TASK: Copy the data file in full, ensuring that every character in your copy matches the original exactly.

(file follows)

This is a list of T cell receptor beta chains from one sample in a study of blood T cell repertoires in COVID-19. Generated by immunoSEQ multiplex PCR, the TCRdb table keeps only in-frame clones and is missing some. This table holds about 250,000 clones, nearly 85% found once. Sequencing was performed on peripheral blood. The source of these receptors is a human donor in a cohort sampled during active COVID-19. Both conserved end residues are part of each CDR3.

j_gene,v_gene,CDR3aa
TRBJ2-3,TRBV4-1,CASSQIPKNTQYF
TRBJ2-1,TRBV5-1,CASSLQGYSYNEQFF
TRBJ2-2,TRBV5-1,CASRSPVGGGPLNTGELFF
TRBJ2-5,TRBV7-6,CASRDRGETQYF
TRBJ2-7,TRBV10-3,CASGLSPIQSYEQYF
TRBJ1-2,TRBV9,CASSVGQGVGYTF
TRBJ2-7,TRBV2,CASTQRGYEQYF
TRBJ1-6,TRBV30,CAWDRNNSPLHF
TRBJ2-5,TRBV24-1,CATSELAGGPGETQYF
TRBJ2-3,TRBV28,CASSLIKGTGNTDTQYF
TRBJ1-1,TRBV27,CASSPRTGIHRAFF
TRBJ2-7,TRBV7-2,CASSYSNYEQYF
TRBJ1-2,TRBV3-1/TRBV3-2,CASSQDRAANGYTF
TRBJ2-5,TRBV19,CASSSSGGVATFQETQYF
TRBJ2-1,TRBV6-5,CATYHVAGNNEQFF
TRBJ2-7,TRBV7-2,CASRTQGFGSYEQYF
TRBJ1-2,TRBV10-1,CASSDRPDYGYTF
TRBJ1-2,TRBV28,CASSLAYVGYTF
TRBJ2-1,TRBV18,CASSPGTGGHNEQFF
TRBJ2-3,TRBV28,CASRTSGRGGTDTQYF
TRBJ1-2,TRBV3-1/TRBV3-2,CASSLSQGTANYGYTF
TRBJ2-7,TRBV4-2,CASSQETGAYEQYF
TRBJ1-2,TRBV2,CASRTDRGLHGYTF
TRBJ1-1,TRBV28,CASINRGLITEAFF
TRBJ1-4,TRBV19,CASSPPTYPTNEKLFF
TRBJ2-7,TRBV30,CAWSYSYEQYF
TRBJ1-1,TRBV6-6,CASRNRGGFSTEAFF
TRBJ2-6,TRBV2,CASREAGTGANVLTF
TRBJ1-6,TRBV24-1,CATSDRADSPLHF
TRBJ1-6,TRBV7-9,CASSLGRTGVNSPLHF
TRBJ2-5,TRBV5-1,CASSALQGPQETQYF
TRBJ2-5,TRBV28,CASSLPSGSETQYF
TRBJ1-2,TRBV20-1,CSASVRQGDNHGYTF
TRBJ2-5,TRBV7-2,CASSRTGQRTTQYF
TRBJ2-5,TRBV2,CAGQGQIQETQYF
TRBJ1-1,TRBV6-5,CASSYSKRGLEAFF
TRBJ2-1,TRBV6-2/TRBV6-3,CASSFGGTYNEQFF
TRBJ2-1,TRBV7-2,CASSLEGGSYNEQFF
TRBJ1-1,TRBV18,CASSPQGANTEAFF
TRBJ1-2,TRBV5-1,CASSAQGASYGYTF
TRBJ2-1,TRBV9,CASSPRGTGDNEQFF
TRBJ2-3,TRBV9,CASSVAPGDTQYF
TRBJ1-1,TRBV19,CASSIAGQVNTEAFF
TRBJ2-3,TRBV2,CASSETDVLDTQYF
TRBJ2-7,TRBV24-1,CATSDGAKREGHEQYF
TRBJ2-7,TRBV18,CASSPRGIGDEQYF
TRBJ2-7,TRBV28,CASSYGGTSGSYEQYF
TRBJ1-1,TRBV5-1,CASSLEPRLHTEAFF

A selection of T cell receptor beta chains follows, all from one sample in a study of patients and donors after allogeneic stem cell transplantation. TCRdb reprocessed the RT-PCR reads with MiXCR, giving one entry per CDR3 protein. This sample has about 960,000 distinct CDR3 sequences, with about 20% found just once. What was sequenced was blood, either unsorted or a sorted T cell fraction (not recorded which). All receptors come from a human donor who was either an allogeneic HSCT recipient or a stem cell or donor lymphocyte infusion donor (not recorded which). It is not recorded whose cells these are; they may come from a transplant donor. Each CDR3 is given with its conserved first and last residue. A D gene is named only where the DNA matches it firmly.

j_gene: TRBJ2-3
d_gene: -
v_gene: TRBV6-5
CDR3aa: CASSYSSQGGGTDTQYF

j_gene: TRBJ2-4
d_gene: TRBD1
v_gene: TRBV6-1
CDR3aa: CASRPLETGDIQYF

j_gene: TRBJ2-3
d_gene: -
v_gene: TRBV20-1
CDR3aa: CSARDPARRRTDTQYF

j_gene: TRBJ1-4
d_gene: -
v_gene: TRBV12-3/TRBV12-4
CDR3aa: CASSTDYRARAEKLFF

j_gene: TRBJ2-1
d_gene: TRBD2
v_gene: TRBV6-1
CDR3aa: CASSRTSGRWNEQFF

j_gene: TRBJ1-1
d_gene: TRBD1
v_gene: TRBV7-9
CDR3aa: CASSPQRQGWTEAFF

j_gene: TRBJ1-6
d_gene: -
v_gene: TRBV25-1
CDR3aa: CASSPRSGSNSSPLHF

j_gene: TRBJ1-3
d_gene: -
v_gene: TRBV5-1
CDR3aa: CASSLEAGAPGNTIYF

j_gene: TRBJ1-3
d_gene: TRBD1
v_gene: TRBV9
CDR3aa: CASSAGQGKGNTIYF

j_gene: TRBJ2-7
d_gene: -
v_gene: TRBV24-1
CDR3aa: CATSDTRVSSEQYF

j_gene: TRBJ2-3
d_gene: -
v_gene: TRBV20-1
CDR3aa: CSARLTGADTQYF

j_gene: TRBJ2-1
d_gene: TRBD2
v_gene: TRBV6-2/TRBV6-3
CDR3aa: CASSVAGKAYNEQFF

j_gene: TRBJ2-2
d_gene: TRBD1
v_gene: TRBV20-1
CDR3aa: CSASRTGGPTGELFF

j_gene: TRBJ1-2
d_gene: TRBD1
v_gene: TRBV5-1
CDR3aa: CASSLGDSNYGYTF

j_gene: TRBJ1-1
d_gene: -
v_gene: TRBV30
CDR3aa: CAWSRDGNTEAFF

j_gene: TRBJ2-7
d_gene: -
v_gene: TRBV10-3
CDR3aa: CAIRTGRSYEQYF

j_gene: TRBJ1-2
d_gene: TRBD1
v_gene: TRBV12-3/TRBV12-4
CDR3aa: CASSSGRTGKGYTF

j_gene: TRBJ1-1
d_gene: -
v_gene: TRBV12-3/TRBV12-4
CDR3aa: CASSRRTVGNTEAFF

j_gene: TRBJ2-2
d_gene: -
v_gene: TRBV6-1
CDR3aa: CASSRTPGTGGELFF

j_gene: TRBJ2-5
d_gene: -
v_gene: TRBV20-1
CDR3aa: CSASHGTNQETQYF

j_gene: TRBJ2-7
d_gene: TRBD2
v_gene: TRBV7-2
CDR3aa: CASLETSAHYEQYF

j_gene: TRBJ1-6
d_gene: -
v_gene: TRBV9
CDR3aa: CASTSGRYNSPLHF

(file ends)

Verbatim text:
This is a list of T cell receptor beta chains from one sample in a study of blood T cell repertoires in COVID-19. Generated by immunoSEQ multiplex PCR, the TCRdb table keeps only in-frame clones and is missing some. This table holds about 250,000 clones, nearly 85% found once. Sequencing was performed on peripheral blood. The source of these receptors is a human donor in a cohort sampled during active COVID-19. Both conserved end residues are part of each CDR3.

j_gene,v_gene,CDR3aa
TRBJ2-3,TRBV4-1,CASSQIPKNTQYF
TRBJ2-1,TRBV5-1,CASSLQGYSYNEQFF
TRBJ2-2,TRBV5-1,CASRSPVGGGPLNTGELFF
TRBJ2-5,TRBV7-6,CASRDRGETQYF
TRBJ2-7,TRBV10-3,CASGLSPIQSYEQYF
TRBJ1-2,TRBV9,CASSVGQGVGYTF
TRBJ2-7,TRBV2,CASTQRGYEQYF
TRBJ1-6,TRBV30,CAWDRNNSPLHF
TRBJ2-5,TRBV24-1,CATSELAGGPGETQYF
TRBJ2-3,TRBV28,CASSLIKGTGNTDTQYF
TRBJ1-1,TRBV27,CASSPRTGIHRAFF
TRBJ2-7,TRBV7-2,CASSYSNYEQYF
TRBJ1-2,TRBV3-1/TRBV3-2,CASSQDRAANGYTF
TRBJ2-5,TRBV19,CASSSSGGVATFQETQYF
TRBJ2-1,TRBV6-5,CATYHVAGNNEQFF
TRBJ2-7,TRBV7-2,CASRTQGFGSYEQYF
TRBJ1-2,TRBV10-1,CASSDRPDYGYTF
TRBJ1-2,TRBV28,CASSLAYVGYTF
TRBJ2-1,TRBV18,CASSPGTGGHNEQFF
TRBJ2-3,TRBV28,CASRTSGRGGTDTQYF
TRBJ1-2,TRBV3-1/TRBV3-2,CASSLSQGTANYGYTF
TRBJ2-7,TRBV4-2,CASSQETGAYEQYF
TRBJ1-2,TRBV2,CASRTDRGLHGYTF
TRBJ1-1,TRBV28,CASINRGLITEAFF
TRBJ1-4,TRBV19,CASSPPTYPTNEKLFF
TRBJ2-7,TRBV30,CAWSYSYEQYF
TRBJ1-1,TRBV6-6,CASRNRGGFSTEAFF
TRBJ2-6,TRBV2,CASREAGTGANVLTF
TRBJ1-6,TRBV24-1,CATSDRADSPLHF
TRBJ1-6,TRBV7-9,CASSLGRTGVNSPLHF
TRBJ2-5,TRBV5-1,CASSALQGPQETQYF
TRBJ2-5,TRBV28,CASSLPSGSETQYF
TRBJ1-2,TRBV20-1,CSASVRQGDNHGYTF
TRBJ2-5,TRBV7-2,CASSRTGQRTTQYF
TRBJ2-5,TRBV2,CAGQGQIQETQYF
TRBJ1-1,TRBV6-5,CASSYSKRGLEAFF
TRBJ2-1,TRBV6-2/TRBV6-3,CASSFGGTYNEQFF
TRBJ2-1,TRBV7-2,CASSLEGGSYNEQFF
TRBJ1-1,TRBV18,CASSPQGANTEAFF
TRBJ1-2,TRBV5-1,CASSAQGASYGYTF
TRBJ2-1,TRBV9,CASSPRGTGDNEQFF
TRBJ2-3,TRBV9,CASSVAPGDTQYF
TRBJ1-1,TRBV19,CASSIAGQVNTEAFF
TRBJ2-3,TRBV2,CASSETDVLDTQYF
TRBJ2-7,TRBV24-1,CATSDGAKREGHEQYF
TRBJ2-7,TRBV18,CASSPRGIGDEQYF
TRBJ2-7,TRBV28,CASSYGGTSGSYEQYF
TRBJ1-1,TRBV5-1,CASSLEPRLHTEAFF

A selection of T cell receptor beta chains follows, all from one sample in a study of patients and donors after allogeneic stem cell transplantation. TCRdb reprocessed the RT-PCR reads with MiXCR, giving one entry per CDR3 protein. This sample has about 960,000 distinct CDR3 sequences, with about 20% found just once. What was sequenced was blood, either unsorted or a sorted T cell fraction (not recorded which). All receptors come from a human donor who was either an allogeneic HSCT recipient or a stem cell or donor lymphocyte infusion donor (not recorded which). It is not recorded whose cells these are; they may come from a transplant donor. Each CDR3 is given with its conserved first and last residue. A D gene is named only where the DNA matches it firmly.

j_gene: TRBJ2-3
d_gene: -
v_gene: TRBV6-5
CDR3aa: CASSYSSQGGGTDTQYF

j_gene: TRBJ2-4
d_gene: TRBD1
v_gene: TRBV6-1
CDR3aa: CASRPLETGDIQYF

j_gene: TRBJ2-3
d_gene: -
v_gene: TRBV20-1
CDR3aa: CSARDPARRRTDTQYF

j_gene: TRBJ1-4
d_gene: -
v_gene: TRBV12-3/TRBV12-4
CDR3aa: CASSTDYRARAEKLFF

j_gene: TRBJ2-1
d_gene: TRBD2
v_gene: TRBV6-1
CDR3aa: CASSRTSGRWNEQFF

j_gene: TRBJ1-1
d_gene: TRBD1
v_gene: TRBV7-9
CDR3aa: CASSPQRQGWTEAFF

j_gene: TRBJ1-6
d_gene: -
v_gene: TRBV25-1
CDR3aa: CASSPRSGSNSSPLHF

j_gene: TRBJ1-3
d_gene: -
v_gene: TRBV5-1
CDR3aa: CASSLEAGAPGNTIYF

j_gene: TRBJ1-3
d_gene: TRBD1
v_gene: TRBV9
CDR3aa: CASSAGQGKGNTIYF

j_gene: TRBJ2-7
d_gene: -
v_gene: TRBV24-1
CDR3aa: CATSDTRVSSEQYF

j_gene: TRBJ2-3
d_gene: -
v_gene: TRBV20-1
CDR3aa: CSARLTGADTQYF

j_gene: TRBJ2-1
d_gene: TRBD2
v_gene: TRBV6-2/TRBV6-3
CDR3aa: CASSVAGKAYNEQFF

j_gene: TRBJ2-2
d_gene: TRBD1
v_gene: TRBV20-1
CDR3aa: CSASRTGGPTGELFF

j_gene: TRBJ1-2
d_gene: TRBD1
v_gene: TRBV5-1
CDR3aa: CASSLGDSNYGYTF

j_gene: TRBJ1-1
d_gene: -
v_gene: TRBV30
CDR3aa: CAWSRDGNTEAFF

j_gene: TRBJ2-7
d_gene: -
v_gene: TRBV10-3
CDR3aa: CAIRTGRSYEQYF

j_gene: TRBJ1-2
d_gene: TRBD1
v_gene: TRBV12-3/TRBV12-4
CDR3aa: CASSSGRTGKGYTF

j_gene: TRBJ1-1
d_gene: -
v_gene: TRBV12-3/TRBV12-4
CDR3aa: CASSRRTVGNTEAFF

j_gene: TRBJ2-2
d_gene: -
v_gene: TRBV6-1
CDR3aa: CASSRTPGTGGELFF

j_gene: TRBJ2-5
d_gene: -
v_gene: TRBV20-1
CDR3aa: CSASHGTNQETQYF

j_gene: TRBJ2-7
d_gene: TRBD2
v_gene: TRBV7-2
CDR3aa: CASLETSAHYEQYF

j_gene: TRBJ1-6
d_gene: -
v_gene: TRBV9
CDR3aa: CASTSGRYNSPLHF